This Christmas, you have your choice of a musical, a dark drama, a historical tale you’d never believe was true, a historical tale you’d really never believe was true and a historical tale you’d absolutely, positively never believe was true.
His performance as billionaire John du Pont in the dark, true-crime drama would be hilarious if it weren’t leading to such a catastrophic ending.
Thankfully, director Peter Jackson saved the best for last, because the greatest thing about the first two installments of his trilogy was the menu they inspired at Denny’s.
The trailers cut up the movie’s one scene of warfare (in which Moses and Ramses defeat the Hittites at the Battle of Kadesh), Ramses’ pursuit of the Hebrews and the parting of the Red Sea (portrayed with more tornadoes than ever before) to make the biblical tale look downright action-packed. It isn’t.
Hollywood is avoiding the traditional holiday pileups this year by taking more of an advent calendar style approach to doling out its biggest movies.
The next two months will unleash a torrent of high-profile movies, but writer-director Christopher Nolan’s “Interstellar” is guaranteed to be the biggest of them all. Literally.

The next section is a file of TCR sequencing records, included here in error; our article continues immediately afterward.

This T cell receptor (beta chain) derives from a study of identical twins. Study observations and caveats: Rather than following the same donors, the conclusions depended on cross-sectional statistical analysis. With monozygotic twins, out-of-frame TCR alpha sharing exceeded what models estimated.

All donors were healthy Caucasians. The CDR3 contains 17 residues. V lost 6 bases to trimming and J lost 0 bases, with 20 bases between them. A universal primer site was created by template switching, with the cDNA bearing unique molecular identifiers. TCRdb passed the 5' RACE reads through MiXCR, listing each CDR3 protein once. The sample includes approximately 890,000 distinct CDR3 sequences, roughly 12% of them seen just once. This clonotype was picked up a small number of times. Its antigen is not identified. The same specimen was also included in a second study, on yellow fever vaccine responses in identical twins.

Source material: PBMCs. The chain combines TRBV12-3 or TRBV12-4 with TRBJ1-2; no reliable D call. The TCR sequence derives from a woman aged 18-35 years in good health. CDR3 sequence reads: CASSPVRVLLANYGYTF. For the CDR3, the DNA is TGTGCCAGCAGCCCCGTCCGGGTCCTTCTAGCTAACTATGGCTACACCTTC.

In the hands of novelist/screenwriter Gillian Flynn and director David Fincher, “Gone Girl’ is so full of first-rate shockers the fact that its oft-maligned co-star Tyler Perry is actually quite good barely cracks the top five.
For one of the most head-scratching choices for a TV adaptation in recent memory — Honestly, what’s next? Vin Diesel in a gritty reboot of “The Father Dowling Mysteries”? — “The Equalizer” is immensely appealing and so much more entertaining than you’d expect.
Movie has assembled one of the most likable casts in recent memory. But it’s awfully easy to get distracted as actor after actor from some of the past decade’s buzziest TV shows turns up in thinly drawn roles.
“The Drop” is a small, slow-burning character study stuffed with fully realized, lived-in characters.